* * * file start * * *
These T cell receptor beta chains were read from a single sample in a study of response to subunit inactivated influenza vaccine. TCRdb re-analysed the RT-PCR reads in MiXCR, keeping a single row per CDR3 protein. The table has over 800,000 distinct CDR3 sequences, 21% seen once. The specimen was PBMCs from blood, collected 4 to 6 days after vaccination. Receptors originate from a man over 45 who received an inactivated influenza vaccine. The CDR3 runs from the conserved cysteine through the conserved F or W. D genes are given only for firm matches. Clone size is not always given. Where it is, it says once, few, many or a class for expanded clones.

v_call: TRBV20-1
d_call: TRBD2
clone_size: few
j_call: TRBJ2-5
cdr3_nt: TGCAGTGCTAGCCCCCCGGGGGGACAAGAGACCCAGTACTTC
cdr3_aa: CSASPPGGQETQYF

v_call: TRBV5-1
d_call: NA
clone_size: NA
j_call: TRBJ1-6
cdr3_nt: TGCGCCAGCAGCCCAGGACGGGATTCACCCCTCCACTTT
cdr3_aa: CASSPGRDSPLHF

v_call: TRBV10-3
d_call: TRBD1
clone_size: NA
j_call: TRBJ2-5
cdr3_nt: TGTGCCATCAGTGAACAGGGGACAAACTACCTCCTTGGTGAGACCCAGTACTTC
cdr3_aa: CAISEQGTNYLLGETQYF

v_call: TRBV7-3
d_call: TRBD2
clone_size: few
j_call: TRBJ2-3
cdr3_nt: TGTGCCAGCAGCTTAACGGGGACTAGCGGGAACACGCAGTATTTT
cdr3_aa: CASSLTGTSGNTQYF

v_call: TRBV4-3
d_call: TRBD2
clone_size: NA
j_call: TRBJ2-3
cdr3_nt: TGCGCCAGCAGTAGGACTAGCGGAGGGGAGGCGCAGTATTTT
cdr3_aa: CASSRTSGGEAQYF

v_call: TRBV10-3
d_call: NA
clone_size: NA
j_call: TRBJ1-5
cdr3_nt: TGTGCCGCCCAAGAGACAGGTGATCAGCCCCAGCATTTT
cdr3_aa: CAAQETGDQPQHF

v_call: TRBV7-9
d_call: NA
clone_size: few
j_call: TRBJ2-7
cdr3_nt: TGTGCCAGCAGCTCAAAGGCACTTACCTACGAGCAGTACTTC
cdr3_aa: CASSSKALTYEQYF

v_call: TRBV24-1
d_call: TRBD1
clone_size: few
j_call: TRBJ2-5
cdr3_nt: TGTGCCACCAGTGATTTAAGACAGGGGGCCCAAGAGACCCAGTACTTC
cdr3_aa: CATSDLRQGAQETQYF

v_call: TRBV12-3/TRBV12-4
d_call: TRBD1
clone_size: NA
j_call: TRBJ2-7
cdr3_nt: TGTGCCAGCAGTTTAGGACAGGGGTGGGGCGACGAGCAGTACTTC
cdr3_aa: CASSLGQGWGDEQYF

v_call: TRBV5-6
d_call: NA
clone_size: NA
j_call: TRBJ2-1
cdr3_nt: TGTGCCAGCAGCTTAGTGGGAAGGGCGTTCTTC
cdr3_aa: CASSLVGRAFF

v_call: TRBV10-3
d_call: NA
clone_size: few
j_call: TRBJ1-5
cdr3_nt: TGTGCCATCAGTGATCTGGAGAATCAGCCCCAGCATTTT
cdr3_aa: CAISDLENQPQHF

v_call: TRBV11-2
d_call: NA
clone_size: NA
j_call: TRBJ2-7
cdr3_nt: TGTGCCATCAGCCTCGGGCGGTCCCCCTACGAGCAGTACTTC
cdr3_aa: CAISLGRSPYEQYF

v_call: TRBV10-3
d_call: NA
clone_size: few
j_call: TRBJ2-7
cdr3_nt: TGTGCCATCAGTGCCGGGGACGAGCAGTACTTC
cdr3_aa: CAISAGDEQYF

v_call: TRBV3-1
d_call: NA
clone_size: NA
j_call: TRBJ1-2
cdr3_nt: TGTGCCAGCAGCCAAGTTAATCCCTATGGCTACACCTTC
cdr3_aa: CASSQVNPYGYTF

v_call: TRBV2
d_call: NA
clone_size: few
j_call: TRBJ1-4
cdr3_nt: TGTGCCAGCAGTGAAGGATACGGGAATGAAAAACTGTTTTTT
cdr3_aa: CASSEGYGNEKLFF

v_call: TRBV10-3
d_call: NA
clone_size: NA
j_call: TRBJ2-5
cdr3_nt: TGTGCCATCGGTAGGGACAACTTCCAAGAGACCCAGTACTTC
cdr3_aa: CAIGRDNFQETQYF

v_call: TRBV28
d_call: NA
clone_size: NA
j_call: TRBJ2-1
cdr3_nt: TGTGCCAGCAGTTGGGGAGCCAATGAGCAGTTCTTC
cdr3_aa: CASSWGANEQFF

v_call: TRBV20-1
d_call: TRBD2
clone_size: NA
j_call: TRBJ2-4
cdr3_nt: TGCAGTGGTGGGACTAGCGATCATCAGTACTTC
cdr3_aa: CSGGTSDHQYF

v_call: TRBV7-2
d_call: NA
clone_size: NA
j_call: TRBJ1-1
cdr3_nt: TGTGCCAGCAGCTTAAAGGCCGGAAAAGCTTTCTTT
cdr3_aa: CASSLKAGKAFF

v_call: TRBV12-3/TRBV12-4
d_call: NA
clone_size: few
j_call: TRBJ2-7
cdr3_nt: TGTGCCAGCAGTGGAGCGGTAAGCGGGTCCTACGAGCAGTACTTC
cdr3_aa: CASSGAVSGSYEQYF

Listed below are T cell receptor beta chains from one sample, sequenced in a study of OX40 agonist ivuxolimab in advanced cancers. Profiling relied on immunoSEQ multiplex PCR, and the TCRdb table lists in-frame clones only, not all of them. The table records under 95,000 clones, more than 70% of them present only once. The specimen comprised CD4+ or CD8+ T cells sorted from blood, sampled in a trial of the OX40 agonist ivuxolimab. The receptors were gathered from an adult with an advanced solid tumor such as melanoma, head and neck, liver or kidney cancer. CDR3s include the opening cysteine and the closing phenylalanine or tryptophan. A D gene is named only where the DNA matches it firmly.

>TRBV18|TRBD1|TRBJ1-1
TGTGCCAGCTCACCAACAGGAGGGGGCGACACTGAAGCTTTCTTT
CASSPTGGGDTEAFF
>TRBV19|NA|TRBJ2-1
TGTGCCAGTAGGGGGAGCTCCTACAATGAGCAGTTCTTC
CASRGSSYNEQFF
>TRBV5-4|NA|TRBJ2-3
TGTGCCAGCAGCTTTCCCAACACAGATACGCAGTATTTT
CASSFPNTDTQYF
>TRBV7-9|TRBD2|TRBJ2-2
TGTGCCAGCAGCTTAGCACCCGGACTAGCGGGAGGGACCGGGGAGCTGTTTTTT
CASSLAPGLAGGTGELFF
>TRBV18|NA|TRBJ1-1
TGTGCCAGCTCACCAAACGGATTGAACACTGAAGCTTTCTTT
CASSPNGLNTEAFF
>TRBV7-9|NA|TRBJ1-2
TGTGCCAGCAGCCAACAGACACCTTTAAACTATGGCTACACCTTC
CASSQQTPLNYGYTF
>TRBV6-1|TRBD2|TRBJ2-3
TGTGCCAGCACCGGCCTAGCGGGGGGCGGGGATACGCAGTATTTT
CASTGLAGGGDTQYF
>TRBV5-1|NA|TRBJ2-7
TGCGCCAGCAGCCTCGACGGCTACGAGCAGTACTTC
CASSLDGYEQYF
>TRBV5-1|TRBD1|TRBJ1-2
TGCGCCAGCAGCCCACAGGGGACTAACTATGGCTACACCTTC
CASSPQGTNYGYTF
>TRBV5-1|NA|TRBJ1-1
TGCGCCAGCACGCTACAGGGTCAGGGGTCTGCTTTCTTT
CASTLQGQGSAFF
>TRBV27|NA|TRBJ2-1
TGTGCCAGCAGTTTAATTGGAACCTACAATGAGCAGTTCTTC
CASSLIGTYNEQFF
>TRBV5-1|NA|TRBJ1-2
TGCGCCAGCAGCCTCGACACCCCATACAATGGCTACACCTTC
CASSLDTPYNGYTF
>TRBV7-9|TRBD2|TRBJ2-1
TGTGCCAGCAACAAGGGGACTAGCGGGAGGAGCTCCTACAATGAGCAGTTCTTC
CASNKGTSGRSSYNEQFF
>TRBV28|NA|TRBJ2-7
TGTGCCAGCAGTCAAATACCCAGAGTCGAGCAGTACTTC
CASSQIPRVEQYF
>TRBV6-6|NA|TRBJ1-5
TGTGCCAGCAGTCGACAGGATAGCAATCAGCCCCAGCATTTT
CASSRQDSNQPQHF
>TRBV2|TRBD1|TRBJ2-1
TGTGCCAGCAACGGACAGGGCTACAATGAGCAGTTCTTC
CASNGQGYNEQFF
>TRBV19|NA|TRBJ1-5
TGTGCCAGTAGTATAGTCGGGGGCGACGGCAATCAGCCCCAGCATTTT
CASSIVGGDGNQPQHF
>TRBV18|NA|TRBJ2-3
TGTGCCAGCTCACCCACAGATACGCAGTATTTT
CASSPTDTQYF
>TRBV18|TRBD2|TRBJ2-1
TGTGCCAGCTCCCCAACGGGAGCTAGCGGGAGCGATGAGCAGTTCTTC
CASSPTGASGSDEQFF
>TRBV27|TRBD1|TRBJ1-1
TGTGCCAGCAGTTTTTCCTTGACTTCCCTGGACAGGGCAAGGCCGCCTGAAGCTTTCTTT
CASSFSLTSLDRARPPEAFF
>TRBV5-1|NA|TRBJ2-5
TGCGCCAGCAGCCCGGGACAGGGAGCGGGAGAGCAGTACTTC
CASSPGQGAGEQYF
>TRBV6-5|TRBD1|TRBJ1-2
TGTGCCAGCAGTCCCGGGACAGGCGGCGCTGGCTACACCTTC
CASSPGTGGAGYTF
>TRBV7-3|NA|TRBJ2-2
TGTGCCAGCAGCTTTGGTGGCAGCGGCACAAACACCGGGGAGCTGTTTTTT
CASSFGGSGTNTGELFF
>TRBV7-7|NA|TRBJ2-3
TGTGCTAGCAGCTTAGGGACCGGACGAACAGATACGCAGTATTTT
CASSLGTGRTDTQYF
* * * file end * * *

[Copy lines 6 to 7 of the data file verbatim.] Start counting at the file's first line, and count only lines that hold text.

cdr3_nt: TGCAGTGCTAGCCCCCCGGGGGGACAAGAGACCCAGTACTTC
cdr3_aa: CSASPPGGQETQYF